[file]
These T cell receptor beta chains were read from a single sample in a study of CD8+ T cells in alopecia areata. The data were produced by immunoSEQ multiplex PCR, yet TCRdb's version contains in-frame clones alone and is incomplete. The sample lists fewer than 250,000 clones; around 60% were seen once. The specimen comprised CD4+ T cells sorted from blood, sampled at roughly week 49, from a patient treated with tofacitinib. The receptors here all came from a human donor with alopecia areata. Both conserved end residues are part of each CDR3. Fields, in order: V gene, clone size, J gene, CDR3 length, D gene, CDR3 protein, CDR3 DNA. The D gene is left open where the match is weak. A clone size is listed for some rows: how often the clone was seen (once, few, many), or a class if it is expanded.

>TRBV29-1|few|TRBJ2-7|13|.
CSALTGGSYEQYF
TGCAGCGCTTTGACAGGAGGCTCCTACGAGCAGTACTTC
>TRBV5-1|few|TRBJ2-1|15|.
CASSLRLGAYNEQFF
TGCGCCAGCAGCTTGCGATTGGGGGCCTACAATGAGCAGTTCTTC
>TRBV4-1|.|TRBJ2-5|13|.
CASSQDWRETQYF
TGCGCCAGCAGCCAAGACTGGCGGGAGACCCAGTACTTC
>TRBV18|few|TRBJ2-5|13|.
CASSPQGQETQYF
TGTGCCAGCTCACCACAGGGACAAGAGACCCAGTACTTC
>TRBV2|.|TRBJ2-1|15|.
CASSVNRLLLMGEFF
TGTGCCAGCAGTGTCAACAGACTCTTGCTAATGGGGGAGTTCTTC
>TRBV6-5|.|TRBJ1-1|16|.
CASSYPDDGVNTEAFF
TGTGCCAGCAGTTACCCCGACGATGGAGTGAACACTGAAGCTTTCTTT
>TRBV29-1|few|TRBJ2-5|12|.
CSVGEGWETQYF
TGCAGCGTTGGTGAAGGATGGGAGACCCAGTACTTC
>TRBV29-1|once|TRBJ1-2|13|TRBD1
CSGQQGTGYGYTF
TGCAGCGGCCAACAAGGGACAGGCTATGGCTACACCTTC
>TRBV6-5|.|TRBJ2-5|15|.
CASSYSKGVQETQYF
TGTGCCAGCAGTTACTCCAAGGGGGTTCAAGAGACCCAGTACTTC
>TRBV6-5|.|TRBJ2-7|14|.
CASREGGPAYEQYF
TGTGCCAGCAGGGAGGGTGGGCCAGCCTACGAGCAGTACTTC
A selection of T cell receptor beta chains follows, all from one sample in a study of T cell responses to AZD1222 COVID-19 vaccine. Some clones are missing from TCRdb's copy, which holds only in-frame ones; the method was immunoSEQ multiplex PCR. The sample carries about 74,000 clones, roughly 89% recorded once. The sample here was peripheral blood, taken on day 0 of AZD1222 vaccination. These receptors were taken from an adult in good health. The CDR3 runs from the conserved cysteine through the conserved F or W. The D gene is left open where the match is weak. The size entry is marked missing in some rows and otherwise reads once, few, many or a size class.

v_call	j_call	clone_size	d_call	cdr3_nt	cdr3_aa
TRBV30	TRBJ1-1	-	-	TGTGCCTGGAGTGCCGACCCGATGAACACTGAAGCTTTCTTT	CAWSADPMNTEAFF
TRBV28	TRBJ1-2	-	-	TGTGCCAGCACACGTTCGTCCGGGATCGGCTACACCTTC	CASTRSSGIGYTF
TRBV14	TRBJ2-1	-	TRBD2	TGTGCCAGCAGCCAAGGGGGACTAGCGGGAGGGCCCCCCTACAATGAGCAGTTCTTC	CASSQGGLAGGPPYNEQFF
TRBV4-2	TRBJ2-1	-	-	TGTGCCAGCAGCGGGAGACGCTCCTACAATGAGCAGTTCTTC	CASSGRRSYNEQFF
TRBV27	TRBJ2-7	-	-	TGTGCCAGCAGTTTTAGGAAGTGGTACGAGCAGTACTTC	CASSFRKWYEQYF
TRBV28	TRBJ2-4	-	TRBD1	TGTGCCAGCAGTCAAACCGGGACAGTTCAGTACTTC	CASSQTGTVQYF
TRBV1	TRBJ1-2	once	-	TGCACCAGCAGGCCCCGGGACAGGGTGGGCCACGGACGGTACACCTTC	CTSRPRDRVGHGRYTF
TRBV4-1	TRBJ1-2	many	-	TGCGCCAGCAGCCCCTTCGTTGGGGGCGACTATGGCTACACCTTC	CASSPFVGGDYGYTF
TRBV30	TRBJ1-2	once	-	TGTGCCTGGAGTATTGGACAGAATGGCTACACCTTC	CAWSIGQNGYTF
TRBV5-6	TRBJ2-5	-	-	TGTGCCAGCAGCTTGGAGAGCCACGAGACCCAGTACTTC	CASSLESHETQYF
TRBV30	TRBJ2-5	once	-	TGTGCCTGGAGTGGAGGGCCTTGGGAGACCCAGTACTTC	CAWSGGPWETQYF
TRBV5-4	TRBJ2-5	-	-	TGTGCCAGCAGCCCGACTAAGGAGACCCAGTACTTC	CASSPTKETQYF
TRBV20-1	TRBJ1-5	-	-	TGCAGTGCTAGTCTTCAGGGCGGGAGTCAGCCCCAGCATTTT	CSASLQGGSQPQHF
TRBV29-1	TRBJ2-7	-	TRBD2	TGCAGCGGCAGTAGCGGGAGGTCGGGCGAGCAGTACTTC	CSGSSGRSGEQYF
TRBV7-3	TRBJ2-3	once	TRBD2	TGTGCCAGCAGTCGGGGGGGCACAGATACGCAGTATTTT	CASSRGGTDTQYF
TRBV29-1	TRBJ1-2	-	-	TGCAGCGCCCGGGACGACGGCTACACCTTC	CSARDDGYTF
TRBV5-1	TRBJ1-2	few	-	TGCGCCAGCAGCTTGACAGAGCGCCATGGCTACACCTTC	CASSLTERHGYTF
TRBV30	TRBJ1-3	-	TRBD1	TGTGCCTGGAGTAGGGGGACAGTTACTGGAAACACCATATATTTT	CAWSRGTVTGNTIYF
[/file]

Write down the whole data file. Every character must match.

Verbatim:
These T cell receptor beta chains were read from a single sample in a study of CD8+ T cells in alopecia areata. The data were produced by immunoSEQ multiplex PCR, yet TCRdb's version contains in-frame clones alone and is incomplete. The sample lists fewer than 250,000 clones; around 60% were seen once. The specimen comprised CD4+ T cells sorted from blood, sampled at roughly week 49, from a patient treated with tofacitinib. The receptors here all came from a human donor with alopecia areata. Both conserved end residues are part of each CDR3. Fields, in order: V gene, clone size, J gene, CDR3 length, D gene, CDR3 protein, CDR3 DNA. The D gene is left open where the match is weak. A clone size is listed for some rows: how often the clone was seen (once, few, many), or a class if it is expanded.

>TRBV29-1|few|TRBJ2-7|13|.
CSALTGGSYEQYF
TGCAGCGCTTTGACAGGAGGCTCCTACGAGCAGTACTTC
>TRBV5-1|few|TRBJ2-1|15|.
CASSLRLGAYNEQFF
TGCGCCAGCAGCTTGCGATTGGGGGCCTACAATGAGCAGTTCTTC
>TRBV4-1|.|TRBJ2-5|13|.
CASSQDWRETQYF
TGCGCCAGCAGCCAAGACTGGCGGGAGACCCAGTACTTC
>TRBV18|few|TRBJ2-5|13|.
CASSPQGQETQYF
TGTGCCAGCTCACCACAGGGACAAGAGACCCAGTACTTC
>TRBV2|.|TRBJ2-1|15|.
CASSVNRLLLMGEFF
TGTGCCAGCAGTGTCAACAGACTCTTGCTAATGGGGGAGTTCTTC
>TRBV6-5|.|TRBJ1-1|16|.
CASSYPDDGVNTEAFF
TGTGCCAGCAGTTACCCCGACGATGGAGTGAACACTGAAGCTTTCTTT
>TRBV29-1|few|TRBJ2-5|12|.
CSVGEGWETQYF
TGCAGCGTTGGTGAAGGATGGGAGACCCAGTACTTC
>TRBV29-1|once|TRBJ1-2|13|TRBD1
CSGQQGTGYGYTF
TGCAGCGGCCAACAAGGGACAGGCTATGGCTACACCTTC
>TRBV6-5|.|TRBJ2-5|15|.
CASSYSKGVQETQYF
TGTGCCAGCAGTTACTCCAAGGGGGTTCAAGAGACCCAGTACTTC
>TRBV6-5|.|TRBJ2-7|14|.
CASREGGPAYEQYF
TGTGCCAGCAGGGAGGGTGGGCCAGCCTACGAGCAGTACTTC
A selection of T cell receptor beta chains follows, all from one sample in a study of T cell responses to AZD1222 COVID-19 vaccine. Some clones are missing from TCRdb's copy, which holds only in-frame ones; the method was immunoSEQ multiplex PCR. The sample carries about 74,000 clones, roughly 89% recorded once. The sample here was peripheral blood, taken on day 0 of AZD1222 vaccination. These receptors were taken from an adult in good health. The CDR3 runs from the conserved cysteine through the conserved F or W. The D gene is left open where the match is weak. The size entry is marked missing in some rows and otherwise reads once, few, many or a size class.

v_call	j_call	clone_size	d_call	cdr3_nt	cdr3_aa
TRBV30	TRBJ1-1	-	-	TGTGCCTGGAGTGCCGACCCGATGAACACTGAAGCTTTCTTT	CAWSADPMNTEAFF
TRBV28	TRBJ1-2	-	-	TGTGCCAGCACACGTTCGTCCGGGATCGGCTACACCTTC	CASTRSSGIGYTF
TRBV14	TRBJ2-1	-	TRBD2	TGTGCCAGCAGCCAAGGGGGACTAGCGGGAGGGCCCCCCTACAATGAGCAGTTCTTC	CASSQGGLAGGPPYNEQFF
TRBV4-2	TRBJ2-1	-	-	TGTGCCAGCAGCGGGAGACGCTCCTACAATGAGCAGTTCTTC	CASSGRRSYNEQFF
TRBV27	TRBJ2-7	-	-	TGTGCCAGCAGTTTTAGGAAGTGGTACGAGCAGTACTTC	CASSFRKWYEQYF
TRBV28	TRBJ2-4	-	TRBD1	TGTGCCAGCAGTCAAACCGGGACAGTTCAGTACTTC	CASSQTGTVQYF
TRBV1	TRBJ1-2	once	-	TGCACCAGCAGGCCCCGGGACAGGGTGGGCCACGGACGGTACACCTTC	CTSRPRDRVGHGRYTF
TRBV4-1	TRBJ1-2	many	-	TGCGCCAGCAGCCCCTTCGTTGGGGGCGACTATGGCTACACCTTC	CASSPFVGGDYGYTF
TRBV30	TRBJ1-2	once	-	TGTGCCTGGAGTATTGGACAGAATGGCTACACCTTC	CAWSIGQNGYTF
TRBV5-6	TRBJ2-5	-	-	TGTGCCAGCAGCTTGGAGAGCCACGAGACCCAGTACTTC	CASSLESHETQYF
TRBV30	TRBJ2-5	once	-	TGTGCCTGGAGTGGAGGGCCTTGGGAGACCCAGTACTTC	CAWSGGPWETQYF
TRBV5-4	TRBJ2-5	-	-	TGTGCCAGCAGCCCGACTAAGGAGACCCAGTACTTC	CASSPTKETQYF
TRBV20-1	TRBJ1-5	-	-	TGCAGTGCTAGTCTTCAGGGCGGGAGTCAGCCCCAGCATTTT	CSASLQGGSQPQHF
TRBV29-1	TRBJ2-7	-	TRBD2	TGCAGCGGCAGTAGCGGGAGGTCGGGCGAGCAGTACTTC	CSGSSGRSGEQYF
TRBV7-3	TRBJ2-3	once	TRBD2	TGTGCCAGCAGTCGGGGGGGCACAGATACGCAGTATTTT	CASSRGGTDTQYF
TRBV29-1	TRBJ1-2	-	-	TGCAGCGCCCGGGACGACGGCTACACCTTC	CSARDDGYTF
TRBV5-1	TRBJ1-2	few	-	TGCGCCAGCAGCTTGACAGAGCGCCATGGCTACACCTTC	CASSLTERHGYTF
TRBV30	TRBJ1-3	-	TRBD1	TGTGCCTGGAGTAGGGGGACAGTTACTGGAAACACCATATATTTT	CAWSRGTVTGNTIYF